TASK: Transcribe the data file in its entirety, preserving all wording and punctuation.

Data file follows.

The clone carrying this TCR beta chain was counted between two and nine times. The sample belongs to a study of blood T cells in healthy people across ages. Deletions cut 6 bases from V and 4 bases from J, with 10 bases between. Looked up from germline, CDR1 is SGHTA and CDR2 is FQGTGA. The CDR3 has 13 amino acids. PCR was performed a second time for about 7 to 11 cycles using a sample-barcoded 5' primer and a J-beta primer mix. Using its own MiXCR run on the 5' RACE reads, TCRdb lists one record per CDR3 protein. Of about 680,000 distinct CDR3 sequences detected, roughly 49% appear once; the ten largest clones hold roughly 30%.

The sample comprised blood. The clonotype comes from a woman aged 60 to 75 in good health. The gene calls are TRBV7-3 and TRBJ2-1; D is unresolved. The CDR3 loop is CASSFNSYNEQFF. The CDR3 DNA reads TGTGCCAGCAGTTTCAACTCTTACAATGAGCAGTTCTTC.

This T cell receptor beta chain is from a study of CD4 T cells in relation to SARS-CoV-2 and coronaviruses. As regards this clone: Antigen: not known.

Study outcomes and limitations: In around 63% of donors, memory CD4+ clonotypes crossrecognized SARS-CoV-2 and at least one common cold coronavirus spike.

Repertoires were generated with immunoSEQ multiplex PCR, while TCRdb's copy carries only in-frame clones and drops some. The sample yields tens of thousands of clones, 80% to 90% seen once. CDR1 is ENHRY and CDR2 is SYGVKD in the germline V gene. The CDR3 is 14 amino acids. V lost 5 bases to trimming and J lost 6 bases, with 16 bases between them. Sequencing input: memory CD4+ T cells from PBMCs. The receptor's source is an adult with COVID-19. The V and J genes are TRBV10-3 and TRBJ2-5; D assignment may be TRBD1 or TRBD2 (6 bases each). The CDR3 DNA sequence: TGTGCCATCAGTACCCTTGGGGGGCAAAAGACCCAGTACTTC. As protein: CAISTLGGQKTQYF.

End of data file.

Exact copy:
The clone carrying this TCR beta chain was counted between two and nine times. The sample belongs to a study of blood T cells in healthy people across ages. Deletions cut 6 bases from V and 4 bases from J, with 10 bases between. Looked up from germline, CDR1 is SGHTA and CDR2 is FQGTGA. The CDR3 has 13 amino acids. PCR was performed a second time for about 7 to 11 cycles using a sample-barcoded 5' primer and a J-beta primer mix. Using its own MiXCR run on the 5' RACE reads, TCRdb lists one record per CDR3 protein. Of about 680,000 distinct CDR3 sequences detected, roughly 49% appear once; the ten largest clones hold roughly 30%.

The sample comprised blood. The clonotype comes from a woman aged 60 to 75 in good health. The gene calls are TRBV7-3 and TRBJ2-1; D is unresolved. The CDR3 loop is CASSFNSYNEQFF. The CDR3 DNA reads TGTGCCAGCAGTTTCAACTCTTACAATGAGCAGTTCTTC.

This T cell receptor beta chain is from a study of CD4 T cells in relation to SARS-CoV-2 and coronaviruses. As regards this clone: Antigen: not known.

Study outcomes and limitations: In around 63% of donors, memory CD4+ clonotypes crossrecognized SARS-CoV-2 and at least one common cold coronavirus spike.

Repertoires were generated with immunoSEQ multiplex PCR, while TCRdb's copy carries only in-frame clones and drops some. The sample yields tens of thousands of clones, 80% to 90% seen once. CDR1 is ENHRY and CDR2 is SYGVKD in the germline V gene. The CDR3 is 14 amino acids. V lost 5 bases to trimming and J lost 6 bases, with 16 bases between them. Sequencing input: memory CD4+ T cells from PBMCs. The receptor's source is an adult with COVID-19. The V and J genes are TRBV10-3 and TRBJ2-5; D assignment may be TRBD1 or TRBD2 (6 bases each). The CDR3 DNA sequence: TGTGCCATCAGTACCCTTGGGGGGCAAAAGACCCAGTACTTC. As protein: CAISTLGGQKTQYF.